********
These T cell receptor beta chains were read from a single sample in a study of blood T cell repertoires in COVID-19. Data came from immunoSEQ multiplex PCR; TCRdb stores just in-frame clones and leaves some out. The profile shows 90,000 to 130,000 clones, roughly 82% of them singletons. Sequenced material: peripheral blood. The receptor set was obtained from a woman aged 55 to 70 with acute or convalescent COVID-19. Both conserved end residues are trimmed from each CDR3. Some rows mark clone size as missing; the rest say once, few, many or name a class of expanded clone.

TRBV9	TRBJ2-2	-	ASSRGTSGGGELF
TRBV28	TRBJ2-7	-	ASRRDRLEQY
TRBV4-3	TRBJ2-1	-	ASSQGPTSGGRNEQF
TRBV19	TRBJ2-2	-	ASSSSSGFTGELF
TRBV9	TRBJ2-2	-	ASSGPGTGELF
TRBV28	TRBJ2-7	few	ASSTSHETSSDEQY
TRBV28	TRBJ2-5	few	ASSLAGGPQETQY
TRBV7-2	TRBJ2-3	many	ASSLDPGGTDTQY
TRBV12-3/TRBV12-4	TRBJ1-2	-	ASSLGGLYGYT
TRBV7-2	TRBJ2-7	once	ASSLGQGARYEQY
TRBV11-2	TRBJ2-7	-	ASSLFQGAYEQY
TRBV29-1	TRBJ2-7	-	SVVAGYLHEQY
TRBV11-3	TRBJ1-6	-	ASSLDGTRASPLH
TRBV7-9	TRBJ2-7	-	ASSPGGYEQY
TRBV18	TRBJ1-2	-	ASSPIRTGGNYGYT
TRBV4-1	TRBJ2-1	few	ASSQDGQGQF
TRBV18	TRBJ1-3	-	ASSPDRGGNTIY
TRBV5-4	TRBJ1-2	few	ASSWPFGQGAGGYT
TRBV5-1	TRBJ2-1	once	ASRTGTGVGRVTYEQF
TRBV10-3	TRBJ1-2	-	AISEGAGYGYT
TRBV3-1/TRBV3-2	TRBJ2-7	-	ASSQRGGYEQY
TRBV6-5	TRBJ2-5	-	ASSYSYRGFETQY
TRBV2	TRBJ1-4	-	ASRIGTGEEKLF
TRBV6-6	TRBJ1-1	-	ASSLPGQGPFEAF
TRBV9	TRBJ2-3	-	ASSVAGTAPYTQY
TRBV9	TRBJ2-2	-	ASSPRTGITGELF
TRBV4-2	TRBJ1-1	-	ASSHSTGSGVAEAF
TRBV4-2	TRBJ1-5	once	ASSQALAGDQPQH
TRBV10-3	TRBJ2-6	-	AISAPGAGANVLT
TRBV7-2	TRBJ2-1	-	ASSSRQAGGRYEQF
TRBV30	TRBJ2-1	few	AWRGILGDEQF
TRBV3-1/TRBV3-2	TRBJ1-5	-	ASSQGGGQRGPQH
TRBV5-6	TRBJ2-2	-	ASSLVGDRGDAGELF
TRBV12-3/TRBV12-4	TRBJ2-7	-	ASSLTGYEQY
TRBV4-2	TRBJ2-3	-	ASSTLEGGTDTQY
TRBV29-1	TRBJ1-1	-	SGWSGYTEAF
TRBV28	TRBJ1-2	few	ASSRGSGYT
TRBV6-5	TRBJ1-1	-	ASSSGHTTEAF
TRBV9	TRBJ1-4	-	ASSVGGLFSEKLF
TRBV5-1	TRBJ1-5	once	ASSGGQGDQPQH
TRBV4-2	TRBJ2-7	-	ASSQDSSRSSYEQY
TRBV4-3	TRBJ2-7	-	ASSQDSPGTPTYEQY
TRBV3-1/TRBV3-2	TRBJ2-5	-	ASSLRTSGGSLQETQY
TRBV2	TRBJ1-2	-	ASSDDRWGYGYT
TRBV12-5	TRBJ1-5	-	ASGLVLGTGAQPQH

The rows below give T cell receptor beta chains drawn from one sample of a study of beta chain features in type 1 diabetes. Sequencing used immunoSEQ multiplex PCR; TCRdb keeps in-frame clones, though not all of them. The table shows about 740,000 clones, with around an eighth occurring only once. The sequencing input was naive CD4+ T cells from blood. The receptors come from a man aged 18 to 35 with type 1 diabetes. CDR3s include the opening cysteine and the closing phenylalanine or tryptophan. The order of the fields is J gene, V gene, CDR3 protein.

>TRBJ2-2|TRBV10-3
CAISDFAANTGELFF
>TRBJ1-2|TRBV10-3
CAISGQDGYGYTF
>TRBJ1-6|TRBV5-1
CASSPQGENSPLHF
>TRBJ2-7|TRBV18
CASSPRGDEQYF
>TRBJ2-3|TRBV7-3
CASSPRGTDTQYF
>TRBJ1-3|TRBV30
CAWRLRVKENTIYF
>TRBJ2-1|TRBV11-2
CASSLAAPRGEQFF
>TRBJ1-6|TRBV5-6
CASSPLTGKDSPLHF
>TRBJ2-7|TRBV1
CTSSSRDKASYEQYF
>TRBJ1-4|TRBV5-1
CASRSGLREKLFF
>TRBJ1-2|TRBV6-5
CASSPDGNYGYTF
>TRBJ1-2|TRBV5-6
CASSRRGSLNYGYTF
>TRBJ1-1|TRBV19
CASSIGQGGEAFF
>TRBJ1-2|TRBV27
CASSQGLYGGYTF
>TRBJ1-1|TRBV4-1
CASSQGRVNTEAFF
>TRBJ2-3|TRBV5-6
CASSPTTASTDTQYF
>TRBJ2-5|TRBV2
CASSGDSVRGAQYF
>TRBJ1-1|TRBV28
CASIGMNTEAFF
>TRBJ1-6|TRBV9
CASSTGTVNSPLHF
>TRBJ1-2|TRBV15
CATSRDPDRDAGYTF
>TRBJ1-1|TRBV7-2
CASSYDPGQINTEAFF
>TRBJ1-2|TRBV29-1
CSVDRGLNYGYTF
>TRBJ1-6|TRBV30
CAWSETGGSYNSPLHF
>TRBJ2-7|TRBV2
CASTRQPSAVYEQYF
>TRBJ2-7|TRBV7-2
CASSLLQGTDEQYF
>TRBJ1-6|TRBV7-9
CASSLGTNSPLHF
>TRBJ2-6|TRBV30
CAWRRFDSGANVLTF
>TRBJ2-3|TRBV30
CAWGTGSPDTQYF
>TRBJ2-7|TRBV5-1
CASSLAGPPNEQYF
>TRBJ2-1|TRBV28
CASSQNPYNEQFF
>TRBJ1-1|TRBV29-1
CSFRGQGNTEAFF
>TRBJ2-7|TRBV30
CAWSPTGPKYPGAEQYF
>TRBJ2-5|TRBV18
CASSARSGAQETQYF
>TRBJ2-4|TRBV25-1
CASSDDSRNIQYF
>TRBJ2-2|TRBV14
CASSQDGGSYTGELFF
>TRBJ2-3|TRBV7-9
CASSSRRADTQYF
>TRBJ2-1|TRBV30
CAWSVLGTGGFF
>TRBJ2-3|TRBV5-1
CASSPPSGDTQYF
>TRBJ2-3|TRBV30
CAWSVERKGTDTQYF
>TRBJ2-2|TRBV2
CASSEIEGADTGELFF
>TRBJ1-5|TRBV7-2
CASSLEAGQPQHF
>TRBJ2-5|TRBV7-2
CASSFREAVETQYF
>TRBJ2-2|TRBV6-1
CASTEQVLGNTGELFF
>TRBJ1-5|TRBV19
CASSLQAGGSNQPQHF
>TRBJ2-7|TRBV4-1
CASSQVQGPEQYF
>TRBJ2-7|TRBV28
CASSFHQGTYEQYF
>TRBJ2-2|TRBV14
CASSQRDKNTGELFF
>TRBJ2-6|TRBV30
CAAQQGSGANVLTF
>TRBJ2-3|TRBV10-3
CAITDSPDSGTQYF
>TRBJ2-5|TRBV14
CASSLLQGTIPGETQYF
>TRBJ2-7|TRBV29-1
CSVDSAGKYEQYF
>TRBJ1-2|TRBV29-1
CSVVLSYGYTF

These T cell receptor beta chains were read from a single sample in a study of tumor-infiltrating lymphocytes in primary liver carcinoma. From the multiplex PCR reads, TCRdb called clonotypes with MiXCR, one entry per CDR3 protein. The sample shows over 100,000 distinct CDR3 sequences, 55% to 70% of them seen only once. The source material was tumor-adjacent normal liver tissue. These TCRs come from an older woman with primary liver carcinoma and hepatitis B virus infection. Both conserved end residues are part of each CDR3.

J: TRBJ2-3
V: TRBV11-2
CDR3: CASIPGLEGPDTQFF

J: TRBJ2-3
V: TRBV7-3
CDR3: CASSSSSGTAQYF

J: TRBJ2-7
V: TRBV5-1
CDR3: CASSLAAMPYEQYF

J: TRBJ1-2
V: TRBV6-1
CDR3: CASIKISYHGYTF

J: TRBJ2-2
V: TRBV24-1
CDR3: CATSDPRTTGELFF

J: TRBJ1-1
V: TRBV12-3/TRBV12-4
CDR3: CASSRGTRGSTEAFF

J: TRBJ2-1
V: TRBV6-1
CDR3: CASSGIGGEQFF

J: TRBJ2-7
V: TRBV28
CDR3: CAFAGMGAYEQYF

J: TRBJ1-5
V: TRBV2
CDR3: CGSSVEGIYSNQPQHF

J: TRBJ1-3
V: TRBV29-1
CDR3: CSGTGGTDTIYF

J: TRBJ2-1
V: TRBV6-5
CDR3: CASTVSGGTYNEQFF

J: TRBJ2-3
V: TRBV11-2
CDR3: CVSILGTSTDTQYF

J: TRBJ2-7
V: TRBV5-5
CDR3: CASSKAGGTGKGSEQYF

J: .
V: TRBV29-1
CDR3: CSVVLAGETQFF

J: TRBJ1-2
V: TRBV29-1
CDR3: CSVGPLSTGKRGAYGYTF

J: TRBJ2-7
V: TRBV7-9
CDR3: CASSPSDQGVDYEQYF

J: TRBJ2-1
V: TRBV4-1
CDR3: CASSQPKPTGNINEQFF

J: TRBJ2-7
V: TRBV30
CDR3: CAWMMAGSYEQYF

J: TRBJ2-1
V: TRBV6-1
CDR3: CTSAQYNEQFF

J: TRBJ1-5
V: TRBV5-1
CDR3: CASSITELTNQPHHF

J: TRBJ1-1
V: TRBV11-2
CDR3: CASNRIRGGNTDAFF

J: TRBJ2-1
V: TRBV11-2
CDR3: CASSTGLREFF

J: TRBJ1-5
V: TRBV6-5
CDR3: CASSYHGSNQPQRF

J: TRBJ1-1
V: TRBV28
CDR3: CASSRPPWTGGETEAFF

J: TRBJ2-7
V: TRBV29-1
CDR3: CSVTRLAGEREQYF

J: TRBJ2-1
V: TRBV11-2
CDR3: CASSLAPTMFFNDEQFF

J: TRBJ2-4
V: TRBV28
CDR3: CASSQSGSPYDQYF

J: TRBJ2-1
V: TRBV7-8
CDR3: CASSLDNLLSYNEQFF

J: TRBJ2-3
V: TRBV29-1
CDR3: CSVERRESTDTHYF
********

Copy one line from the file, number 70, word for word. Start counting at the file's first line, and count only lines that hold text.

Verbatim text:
>TRBJ1-2|TRBV5-6